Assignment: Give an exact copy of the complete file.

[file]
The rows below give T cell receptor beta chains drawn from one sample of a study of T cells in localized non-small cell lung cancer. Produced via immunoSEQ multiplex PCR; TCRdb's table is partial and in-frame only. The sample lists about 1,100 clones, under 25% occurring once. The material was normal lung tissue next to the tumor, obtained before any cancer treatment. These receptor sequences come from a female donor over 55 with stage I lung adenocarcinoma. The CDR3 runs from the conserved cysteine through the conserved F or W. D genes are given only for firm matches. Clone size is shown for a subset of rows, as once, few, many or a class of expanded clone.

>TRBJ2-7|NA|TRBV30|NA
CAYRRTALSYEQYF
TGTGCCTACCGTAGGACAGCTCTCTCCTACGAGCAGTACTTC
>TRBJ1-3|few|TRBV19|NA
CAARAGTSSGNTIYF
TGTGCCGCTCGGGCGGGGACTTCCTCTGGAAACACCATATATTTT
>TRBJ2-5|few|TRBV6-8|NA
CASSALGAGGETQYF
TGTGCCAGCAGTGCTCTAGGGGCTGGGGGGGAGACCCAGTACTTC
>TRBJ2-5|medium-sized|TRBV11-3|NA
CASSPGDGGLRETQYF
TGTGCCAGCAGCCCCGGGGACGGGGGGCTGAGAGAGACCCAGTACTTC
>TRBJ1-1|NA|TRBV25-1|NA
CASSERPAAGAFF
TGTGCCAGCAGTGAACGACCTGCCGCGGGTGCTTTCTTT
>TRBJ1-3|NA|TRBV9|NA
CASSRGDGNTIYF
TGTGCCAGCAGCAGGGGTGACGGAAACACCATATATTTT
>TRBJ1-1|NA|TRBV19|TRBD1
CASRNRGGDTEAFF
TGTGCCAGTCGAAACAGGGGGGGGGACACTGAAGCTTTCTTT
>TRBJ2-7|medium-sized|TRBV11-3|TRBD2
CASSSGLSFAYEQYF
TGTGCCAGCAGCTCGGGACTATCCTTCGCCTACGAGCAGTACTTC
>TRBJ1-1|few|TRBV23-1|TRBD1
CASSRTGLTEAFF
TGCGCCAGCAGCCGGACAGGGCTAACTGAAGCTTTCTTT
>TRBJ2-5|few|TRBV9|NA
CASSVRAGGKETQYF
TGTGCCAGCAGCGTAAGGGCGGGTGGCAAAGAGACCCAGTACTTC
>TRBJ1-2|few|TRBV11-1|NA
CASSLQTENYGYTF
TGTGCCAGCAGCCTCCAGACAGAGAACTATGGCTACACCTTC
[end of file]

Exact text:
The rows below give T cell receptor beta chains drawn from one sample of a study of T cells in localized non-small cell lung cancer. Produced via immunoSEQ multiplex PCR; TCRdb's table is partial and in-frame only. The sample lists about 1,100 clones, under 25% occurring once. The material was normal lung tissue next to the tumor, obtained before any cancer treatment. These receptor sequences come from a female donor over 55 with stage I lung adenocarcinoma. The CDR3 runs from the conserved cysteine through the conserved F or W. D genes are given only for firm matches. Clone size is shown for a subset of rows, as once, few, many or a class of expanded clone.

>TRBJ2-7|NA|TRBV30|NA
CAYRRTALSYEQYF
TGTGCCTACCGTAGGACAGCTCTCTCCTACGAGCAGTACTTC
>TRBJ1-3|few|TRBV19|NA
CAARAGTSSGNTIYF
TGTGCCGCTCGGGCGGGGACTTCCTCTGGAAACACCATATATTTT
>TRBJ2-5|few|TRBV6-8|NA
CASSALGAGGETQYF
TGTGCCAGCAGTGCTCTAGGGGCTGGGGGGGAGACCCAGTACTTC
>TRBJ2-5|medium-sized|TRBV11-3|NA
CASSPGDGGLRETQYF
TGTGCCAGCAGCCCCGGGGACGGGGGGCTGAGAGAGACCCAGTACTTC
>TRBJ1-1|NA|TRBV25-1|NA
CASSERPAAGAFF
TGTGCCAGCAGTGAACGACCTGCCGCGGGTGCTTTCTTT
>TRBJ1-3|NA|TRBV9|NA
CASSRGDGNTIYF
TGTGCCAGCAGCAGGGGTGACGGAAACACCATATATTTT
>TRBJ1-1|NA|TRBV19|TRBD1
CASRNRGGDTEAFF
TGTGCCAGTCGAAACAGGGGGGGGGACACTGAAGCTTTCTTT
>TRBJ2-7|medium-sized|TRBV11-3|TRBD2
CASSSGLSFAYEQYF
TGTGCCAGCAGCTCGGGACTATCCTTCGCCTACGAGCAGTACTTC
>TRBJ1-1|few|TRBV23-1|TRBD1
CASSRTGLTEAFF
TGCGCCAGCAGCCGGACAGGGCTAACTGAAGCTTTCTTT
>TRBJ2-5|few|TRBV9|NA
CASSVRAGGKETQYF
TGTGCCAGCAGCGTAAGGGCGGGTGGCAAAGAGACCCAGTACTTC
>TRBJ1-2|few|TRBV11-1|NA
CASSLQTENYGYTF
TGTGCCAGCAGCCTCCAGACAGAGAACTATGGCTACACCTTC